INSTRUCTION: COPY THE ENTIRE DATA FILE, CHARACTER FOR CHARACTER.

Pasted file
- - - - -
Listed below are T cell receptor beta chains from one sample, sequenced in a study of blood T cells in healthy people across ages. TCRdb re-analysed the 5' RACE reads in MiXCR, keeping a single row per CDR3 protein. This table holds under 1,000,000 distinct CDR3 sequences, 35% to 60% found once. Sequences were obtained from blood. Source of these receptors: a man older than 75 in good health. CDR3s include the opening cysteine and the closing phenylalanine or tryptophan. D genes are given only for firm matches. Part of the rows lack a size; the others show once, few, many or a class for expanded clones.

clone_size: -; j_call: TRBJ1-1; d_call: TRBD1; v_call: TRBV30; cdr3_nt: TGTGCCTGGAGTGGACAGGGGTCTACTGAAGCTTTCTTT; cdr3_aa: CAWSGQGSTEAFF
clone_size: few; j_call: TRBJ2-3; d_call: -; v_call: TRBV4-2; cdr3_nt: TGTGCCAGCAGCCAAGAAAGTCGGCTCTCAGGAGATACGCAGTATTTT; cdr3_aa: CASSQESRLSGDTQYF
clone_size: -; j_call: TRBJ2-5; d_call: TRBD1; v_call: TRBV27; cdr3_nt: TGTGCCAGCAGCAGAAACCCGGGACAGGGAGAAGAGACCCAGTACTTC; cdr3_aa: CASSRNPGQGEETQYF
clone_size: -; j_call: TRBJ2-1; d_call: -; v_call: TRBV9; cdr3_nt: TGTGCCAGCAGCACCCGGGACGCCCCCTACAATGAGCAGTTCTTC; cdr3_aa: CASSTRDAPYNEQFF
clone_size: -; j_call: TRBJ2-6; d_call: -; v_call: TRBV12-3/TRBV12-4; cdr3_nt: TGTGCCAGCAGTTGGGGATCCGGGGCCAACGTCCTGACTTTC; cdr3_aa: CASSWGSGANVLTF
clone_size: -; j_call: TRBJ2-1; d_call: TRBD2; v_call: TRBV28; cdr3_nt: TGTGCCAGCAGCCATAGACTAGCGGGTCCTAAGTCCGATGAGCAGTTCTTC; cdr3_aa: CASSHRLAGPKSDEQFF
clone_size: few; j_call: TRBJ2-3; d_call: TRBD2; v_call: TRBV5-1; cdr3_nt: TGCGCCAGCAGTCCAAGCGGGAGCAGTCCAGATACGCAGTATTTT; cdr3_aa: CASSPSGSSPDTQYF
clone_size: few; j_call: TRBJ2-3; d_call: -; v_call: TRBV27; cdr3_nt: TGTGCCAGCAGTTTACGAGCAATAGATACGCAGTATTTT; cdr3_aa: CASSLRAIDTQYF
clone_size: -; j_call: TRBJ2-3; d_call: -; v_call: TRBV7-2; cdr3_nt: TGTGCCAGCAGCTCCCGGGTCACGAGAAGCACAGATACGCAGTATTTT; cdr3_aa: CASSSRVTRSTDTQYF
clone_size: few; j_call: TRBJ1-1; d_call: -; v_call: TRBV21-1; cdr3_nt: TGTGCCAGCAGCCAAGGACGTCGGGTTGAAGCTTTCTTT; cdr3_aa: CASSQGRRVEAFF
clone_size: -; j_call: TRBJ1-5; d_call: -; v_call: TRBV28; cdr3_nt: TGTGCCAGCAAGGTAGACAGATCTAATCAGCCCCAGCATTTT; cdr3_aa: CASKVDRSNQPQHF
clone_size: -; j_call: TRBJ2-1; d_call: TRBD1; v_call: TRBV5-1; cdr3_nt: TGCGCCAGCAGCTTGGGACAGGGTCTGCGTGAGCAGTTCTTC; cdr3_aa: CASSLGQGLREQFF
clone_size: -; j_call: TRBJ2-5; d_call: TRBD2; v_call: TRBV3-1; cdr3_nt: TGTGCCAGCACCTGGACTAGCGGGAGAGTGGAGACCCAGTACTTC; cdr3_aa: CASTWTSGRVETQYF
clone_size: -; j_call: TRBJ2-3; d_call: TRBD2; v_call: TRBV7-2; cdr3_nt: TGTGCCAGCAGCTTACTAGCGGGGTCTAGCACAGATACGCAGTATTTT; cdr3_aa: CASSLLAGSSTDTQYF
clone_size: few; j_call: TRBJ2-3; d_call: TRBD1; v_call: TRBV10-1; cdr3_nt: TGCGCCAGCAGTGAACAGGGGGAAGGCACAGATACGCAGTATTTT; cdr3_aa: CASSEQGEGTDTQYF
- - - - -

Listed below are T cell receptor beta chains from one sample, sequenced in a study of blood T cells in healthy people across ages. TCRdb re-analysed the 5' RACE reads in MiXCR, keeping a single row per CDR3 protein. This table holds under 1,000,000 distinct CDR3 sequences, 35% to 60% found once. Sequences were obtained from blood. Source of these receptors: a man older than 75 in good health. CDR3s include the opening cysteine and the closing phenylalanine or tryptophan. D genes are given only for firm matches. Part of the rows lack a size; the others show once, few, many or a class for expanded clones.

clone_size: -; j_call: TRBJ1-1; d_call: TRBD1; v_call: TRBV30; cdr3_nt: TGTGCCTGGAGTGGACAGGGGTCTACTGAAGCTTTCTTT; cdr3_aa: CAWSGQGSTEAFF
clone_size: few; j_call: TRBJ2-3; d_call: -; v_call: TRBV4-2; cdr3_nt: TGTGCCAGCAGCCAAGAAAGTCGGCTCTCAGGAGATACGCAGTATTTT; cdr3_aa: CASSQESRLSGDTQYF
clone_size: -; j_call: TRBJ2-5; d_call: TRBD1; v_call: TRBV27; cdr3_nt: TGTGCCAGCAGCAGAAACCCGGGACAGGGAGAAGAGACCCAGTACTTC; cdr3_aa: CASSRNPGQGEETQYF
clone_size: -; j_call: TRBJ2-1; d_call: -; v_call: TRBV9; cdr3_nt: TGTGCCAGCAGCACCCGGGACGCCCCCTACAATGAGCAGTTCTTC; cdr3_aa: CASSTRDAPYNEQFF
clone_size: -; j_call: TRBJ2-6; d_call: -; v_call: TRBV12-3/TRBV12-4; cdr3_nt: TGTGCCAGCAGTTGGGGATCCGGGGCCAACGTCCTGACTTTC; cdr3_aa: CASSWGSGANVLTF
clone_size: -; j_call: TRBJ2-1; d_call: TRBD2; v_call: TRBV28; cdr3_nt: TGTGCCAGCAGCCATAGACTAGCGGGTCCTAAGTCCGATGAGCAGTTCTTC; cdr3_aa: CASSHRLAGPKSDEQFF
clone_size: few; j_call: TRBJ2-3; d_call: TRBD2; v_call: TRBV5-1; cdr3_nt: TGCGCCAGCAGTCCAAGCGGGAGCAGTCCAGATACGCAGTATTTT; cdr3_aa: CASSPSGSSPDTQYF
clone_size: few; j_call: TRBJ2-3; d_call: -; v_call: TRBV27; cdr3_nt: TGTGCCAGCAGTTTACGAGCAATAGATACGCAGTATTTT; cdr3_aa: CASSLRAIDTQYF
clone_size: -; j_call: TRBJ2-3; d_call: -; v_call: TRBV7-2; cdr3_nt: TGTGCCAGCAGCTCCCGGGTCACGAGAAGCACAGATACGCAGTATTTT; cdr3_aa: CASSSRVTRSTDTQYF
clone_size: few; j_call: TRBJ1-1; d_call: -; v_call: TRBV21-1; cdr3_nt: TGTGCCAGCAGCCAAGGACGTCGGGTTGAAGCTTTCTTT; cdr3_aa: CASSQGRRVEAFF
clone_size: -; j_call: TRBJ1-5; d_call: -; v_call: TRBV28; cdr3_nt: TGTGCCAGCAAGGTAGACAGATCTAATCAGCCCCAGCATTTT; cdr3_aa: CASKVDRSNQPQHF
clone_size: -; j_call: TRBJ2-1; d_call: TRBD1; v_call: TRBV5-1; cdr3_nt: TGCGCCAGCAGCTTGGGACAGGGTCTGCGTGAGCAGTTCTTC; cdr3_aa: CASSLGQGLREQFF
clone_size: -; j_call: TRBJ2-5; d_call: TRBD2; v_call: TRBV3-1; cdr3_nt: TGTGCCAGCACCTGGACTAGCGGGAGAGTGGAGACCCAGTACTTC; cdr3_aa: CASTWTSGRVETQYF
clone_size: -; j_call: TRBJ2-3; d_call: TRBD2; v_call: TRBV7-2; cdr3_nt: TGTGCCAGCAGCTTACTAGCGGGGTCTAGCACAGATACGCAGTATTTT; cdr3_aa: CASSLLAGSSTDTQYF
clone_size: few; j_call: TRBJ2-3; d_call: TRBD1; v_call: TRBV10-1; cdr3_nt: TGCGCCAGCAGTGAACAGGGGGAAGGCACAGATACGCAGTATTTT; cdr3_aa: CASSEQGEGTDTQYF